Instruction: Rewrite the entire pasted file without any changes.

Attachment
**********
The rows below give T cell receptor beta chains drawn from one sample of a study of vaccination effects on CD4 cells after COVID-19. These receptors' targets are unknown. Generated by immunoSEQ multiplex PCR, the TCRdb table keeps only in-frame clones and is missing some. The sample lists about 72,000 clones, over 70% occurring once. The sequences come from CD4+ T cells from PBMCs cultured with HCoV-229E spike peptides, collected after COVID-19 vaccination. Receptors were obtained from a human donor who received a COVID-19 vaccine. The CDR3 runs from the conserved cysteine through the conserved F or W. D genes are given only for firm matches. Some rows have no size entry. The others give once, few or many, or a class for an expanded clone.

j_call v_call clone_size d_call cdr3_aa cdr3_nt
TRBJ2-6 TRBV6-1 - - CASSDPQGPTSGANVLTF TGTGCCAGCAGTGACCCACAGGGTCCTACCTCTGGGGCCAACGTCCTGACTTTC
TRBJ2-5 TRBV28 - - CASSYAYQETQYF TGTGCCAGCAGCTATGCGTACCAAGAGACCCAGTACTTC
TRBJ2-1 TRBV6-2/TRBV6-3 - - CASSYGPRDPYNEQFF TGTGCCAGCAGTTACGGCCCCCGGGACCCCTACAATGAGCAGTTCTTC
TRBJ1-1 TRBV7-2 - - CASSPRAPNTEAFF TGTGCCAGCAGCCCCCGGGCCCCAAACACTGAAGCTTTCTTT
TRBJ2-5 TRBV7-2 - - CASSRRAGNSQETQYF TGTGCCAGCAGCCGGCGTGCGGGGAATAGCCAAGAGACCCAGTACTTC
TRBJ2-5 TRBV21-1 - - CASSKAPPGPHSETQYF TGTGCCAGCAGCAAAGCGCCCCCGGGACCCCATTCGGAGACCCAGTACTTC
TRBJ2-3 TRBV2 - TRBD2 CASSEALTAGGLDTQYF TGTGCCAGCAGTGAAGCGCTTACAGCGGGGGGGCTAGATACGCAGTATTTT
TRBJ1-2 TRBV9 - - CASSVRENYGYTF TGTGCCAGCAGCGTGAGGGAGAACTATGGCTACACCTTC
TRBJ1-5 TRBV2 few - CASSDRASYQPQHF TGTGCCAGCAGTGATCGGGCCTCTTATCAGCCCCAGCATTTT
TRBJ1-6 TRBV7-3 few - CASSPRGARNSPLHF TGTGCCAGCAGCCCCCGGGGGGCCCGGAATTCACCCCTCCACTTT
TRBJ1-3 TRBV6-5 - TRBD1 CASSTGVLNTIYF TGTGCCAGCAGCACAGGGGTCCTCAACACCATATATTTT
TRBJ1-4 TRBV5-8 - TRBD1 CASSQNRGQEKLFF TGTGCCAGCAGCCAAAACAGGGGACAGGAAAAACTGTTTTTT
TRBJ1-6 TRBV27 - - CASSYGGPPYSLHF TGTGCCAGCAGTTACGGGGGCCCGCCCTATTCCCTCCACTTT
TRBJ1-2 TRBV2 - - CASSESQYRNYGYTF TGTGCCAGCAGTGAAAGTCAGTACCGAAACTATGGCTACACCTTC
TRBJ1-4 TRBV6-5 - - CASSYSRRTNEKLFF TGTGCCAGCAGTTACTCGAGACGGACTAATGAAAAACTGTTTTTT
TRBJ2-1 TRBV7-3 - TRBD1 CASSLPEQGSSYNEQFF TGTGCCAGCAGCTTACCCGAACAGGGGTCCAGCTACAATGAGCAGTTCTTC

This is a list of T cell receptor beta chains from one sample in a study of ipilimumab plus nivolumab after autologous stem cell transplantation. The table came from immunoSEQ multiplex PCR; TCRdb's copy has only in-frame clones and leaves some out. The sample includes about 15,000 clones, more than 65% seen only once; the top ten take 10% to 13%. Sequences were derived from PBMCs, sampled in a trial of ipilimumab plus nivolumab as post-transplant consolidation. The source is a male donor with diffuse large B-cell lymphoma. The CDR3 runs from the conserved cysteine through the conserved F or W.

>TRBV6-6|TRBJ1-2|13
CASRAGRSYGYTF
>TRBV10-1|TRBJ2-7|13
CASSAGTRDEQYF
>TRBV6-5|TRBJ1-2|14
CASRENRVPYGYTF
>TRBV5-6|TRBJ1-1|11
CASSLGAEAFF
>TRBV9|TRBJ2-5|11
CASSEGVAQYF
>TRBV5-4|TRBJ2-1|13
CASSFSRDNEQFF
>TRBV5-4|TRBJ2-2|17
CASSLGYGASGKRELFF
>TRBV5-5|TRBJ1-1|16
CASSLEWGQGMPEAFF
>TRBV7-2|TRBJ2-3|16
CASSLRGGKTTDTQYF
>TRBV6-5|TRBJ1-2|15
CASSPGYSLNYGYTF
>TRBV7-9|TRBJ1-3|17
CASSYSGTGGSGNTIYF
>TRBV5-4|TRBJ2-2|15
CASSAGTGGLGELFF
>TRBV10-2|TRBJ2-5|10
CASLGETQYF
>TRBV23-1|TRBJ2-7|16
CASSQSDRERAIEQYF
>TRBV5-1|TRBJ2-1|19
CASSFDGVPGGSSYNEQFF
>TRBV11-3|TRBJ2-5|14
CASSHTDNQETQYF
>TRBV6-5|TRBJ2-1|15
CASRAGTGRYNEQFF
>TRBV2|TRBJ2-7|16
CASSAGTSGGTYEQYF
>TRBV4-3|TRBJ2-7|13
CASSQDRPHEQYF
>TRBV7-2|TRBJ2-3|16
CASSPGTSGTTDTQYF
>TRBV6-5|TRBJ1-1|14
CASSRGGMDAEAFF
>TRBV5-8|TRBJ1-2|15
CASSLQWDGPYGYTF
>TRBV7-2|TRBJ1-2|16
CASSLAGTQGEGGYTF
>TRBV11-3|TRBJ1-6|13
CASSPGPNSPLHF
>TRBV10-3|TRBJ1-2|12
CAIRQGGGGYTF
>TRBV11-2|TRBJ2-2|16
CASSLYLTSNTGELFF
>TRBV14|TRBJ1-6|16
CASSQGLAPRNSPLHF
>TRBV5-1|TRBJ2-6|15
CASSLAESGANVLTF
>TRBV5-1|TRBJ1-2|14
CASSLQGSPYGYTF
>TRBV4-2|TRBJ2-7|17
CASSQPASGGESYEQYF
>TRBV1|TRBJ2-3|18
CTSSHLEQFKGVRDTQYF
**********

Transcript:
The rows below give T cell receptor beta chains drawn from one sample of a study of vaccination effects on CD4 cells after COVID-19. These receptors' targets are unknown. Generated by immunoSEQ multiplex PCR, the TCRdb table keeps only in-frame clones and is missing some. The sample lists about 72,000 clones, over 70% occurring once. The sequences come from CD4+ T cells from PBMCs cultured with HCoV-229E spike peptides, collected after COVID-19 vaccination. Receptors were obtained from a human donor who received a COVID-19 vaccine. The CDR3 runs from the conserved cysteine through the conserved F or W. D genes are given only for firm matches. Some rows have no size entry. The others give once, few or many, or a class for an expanded clone.

j_call v_call clone_size d_call cdr3_aa cdr3_nt
TRBJ2-6 TRBV6-1 - - CASSDPQGPTSGANVLTF TGTGCCAGCAGTGACCCACAGGGTCCTACCTCTGGGGCCAACGTCCTGACTTTC
TRBJ2-5 TRBV28 - - CASSYAYQETQYF TGTGCCAGCAGCTATGCGTACCAAGAGACCCAGTACTTC
TRBJ2-1 TRBV6-2/TRBV6-3 - - CASSYGPRDPYNEQFF TGTGCCAGCAGTTACGGCCCCCGGGACCCCTACAATGAGCAGTTCTTC
TRBJ1-1 TRBV7-2 - - CASSPRAPNTEAFF TGTGCCAGCAGCCCCCGGGCCCCAAACACTGAAGCTTTCTTT
TRBJ2-5 TRBV7-2 - - CASSRRAGNSQETQYF TGTGCCAGCAGCCGGCGTGCGGGGAATAGCCAAGAGACCCAGTACTTC
TRBJ2-5 TRBV21-1 - - CASSKAPPGPHSETQYF TGTGCCAGCAGCAAAGCGCCCCCGGGACCCCATTCGGAGACCCAGTACTTC
TRBJ2-3 TRBV2 - TRBD2 CASSEALTAGGLDTQYF TGTGCCAGCAGTGAAGCGCTTACAGCGGGGGGGCTAGATACGCAGTATTTT
TRBJ1-2 TRBV9 - - CASSVRENYGYTF TGTGCCAGCAGCGTGAGGGAGAACTATGGCTACACCTTC
TRBJ1-5 TRBV2 few - CASSDRASYQPQHF TGTGCCAGCAGTGATCGGGCCTCTTATCAGCCCCAGCATTTT
TRBJ1-6 TRBV7-3 few - CASSPRGARNSPLHF TGTGCCAGCAGCCCCCGGGGGGCCCGGAATTCACCCCTCCACTTT
TRBJ1-3 TRBV6-5 - TRBD1 CASSTGVLNTIYF TGTGCCAGCAGCACAGGGGTCCTCAACACCATATATTTT
TRBJ1-4 TRBV5-8 - TRBD1 CASSQNRGQEKLFF TGTGCCAGCAGCCAAAACAGGGGACAGGAAAAACTGTTTTTT
TRBJ1-6 TRBV27 - - CASSYGGPPYSLHF TGTGCCAGCAGTTACGGGGGCCCGCCCTATTCCCTCCACTTT
TRBJ1-2 TRBV2 - - CASSESQYRNYGYTF TGTGCCAGCAGTGAAAGTCAGTACCGAAACTATGGCTACACCTTC
TRBJ1-4 TRBV6-5 - - CASSYSRRTNEKLFF TGTGCCAGCAGTTACTCGAGACGGACTAATGAAAAACTGTTTTTT
TRBJ2-1 TRBV7-3 - TRBD1 CASSLPEQGSSYNEQFF TGTGCCAGCAGCTTACCCGAACAGGGGTCCAGCTACAATGAGCAGTTCTTC

This is a list of T cell receptor beta chains from one sample in a study of ipilimumab plus nivolumab after autologous stem cell transplantation. The table came from immunoSEQ multiplex PCR; TCRdb's copy has only in-frame clones and leaves some out. The sample includes about 15,000 clones, more than 65% seen only once; the top ten take 10% to 13%. Sequences were derived from PBMCs, sampled in a trial of ipilimumab plus nivolumab as post-transplant consolidation. The source is a male donor with diffuse large B-cell lymphoma. The CDR3 runs from the conserved cysteine through the conserved F or W.

>TRBV6-6|TRBJ1-2|13
CASRAGRSYGYTF
>TRBV10-1|TRBJ2-7|13
CASSAGTRDEQYF
>TRBV6-5|TRBJ1-2|14
CASRENRVPYGYTF
>TRBV5-6|TRBJ1-1|11
CASSLGAEAFF
>TRBV9|TRBJ2-5|11
CASSEGVAQYF
>TRBV5-4|TRBJ2-1|13
CASSFSRDNEQFF
>TRBV5-4|TRBJ2-2|17
CASSLGYGASGKRELFF
>TRBV5-5|TRBJ1-1|16
CASSLEWGQGMPEAFF
>TRBV7-2|TRBJ2-3|16
CASSLRGGKTTDTQYF
>TRBV6-5|TRBJ1-2|15
CASSPGYSLNYGYTF
>TRBV7-9|TRBJ1-3|17
CASSYSGTGGSGNTIYF
>TRBV5-4|TRBJ2-2|15
CASSAGTGGLGELFF
>TRBV10-2|TRBJ2-5|10
CASLGETQYF
>TRBV23-1|TRBJ2-7|16
CASSQSDRERAIEQYF
>TRBV5-1|TRBJ2-1|19
CASSFDGVPGGSSYNEQFF
>TRBV11-3|TRBJ2-5|14
CASSHTDNQETQYF
>TRBV6-5|TRBJ2-1|15
CASRAGTGRYNEQFF
>TRBV2|TRBJ2-7|16
CASSAGTSGGTYEQYF
>TRBV4-3|TRBJ2-7|13
CASSQDRPHEQYF
>TRBV7-2|TRBJ2-3|16
CASSPGTSGTTDTQYF
>TRBV6-5|TRBJ1-1|14
CASSRGGMDAEAFF
>TRBV5-8|TRBJ1-2|15
CASSLQWDGPYGYTF
>TRBV7-2|TRBJ1-2|16
CASSLAGTQGEGGYTF
>TRBV11-3|TRBJ1-6|13
CASSPGPNSPLHF
>TRBV10-3|TRBJ1-2|12
CAIRQGGGGYTF
>TRBV11-2|TRBJ2-2|16
CASSLYLTSNTGELFF
>TRBV14|TRBJ1-6|16
CASSQGLAPRNSPLHF
>TRBV5-1|TRBJ2-6|15
CASSLAESGANVLTF
>TRBV5-1|TRBJ1-2|14
CASSLQGSPYGYTF
>TRBV4-2|TRBJ2-7|17
CASSQPASGGESYEQYF
>TRBV1|TRBJ2-3|18
CTSSHLEQFKGVRDTQYF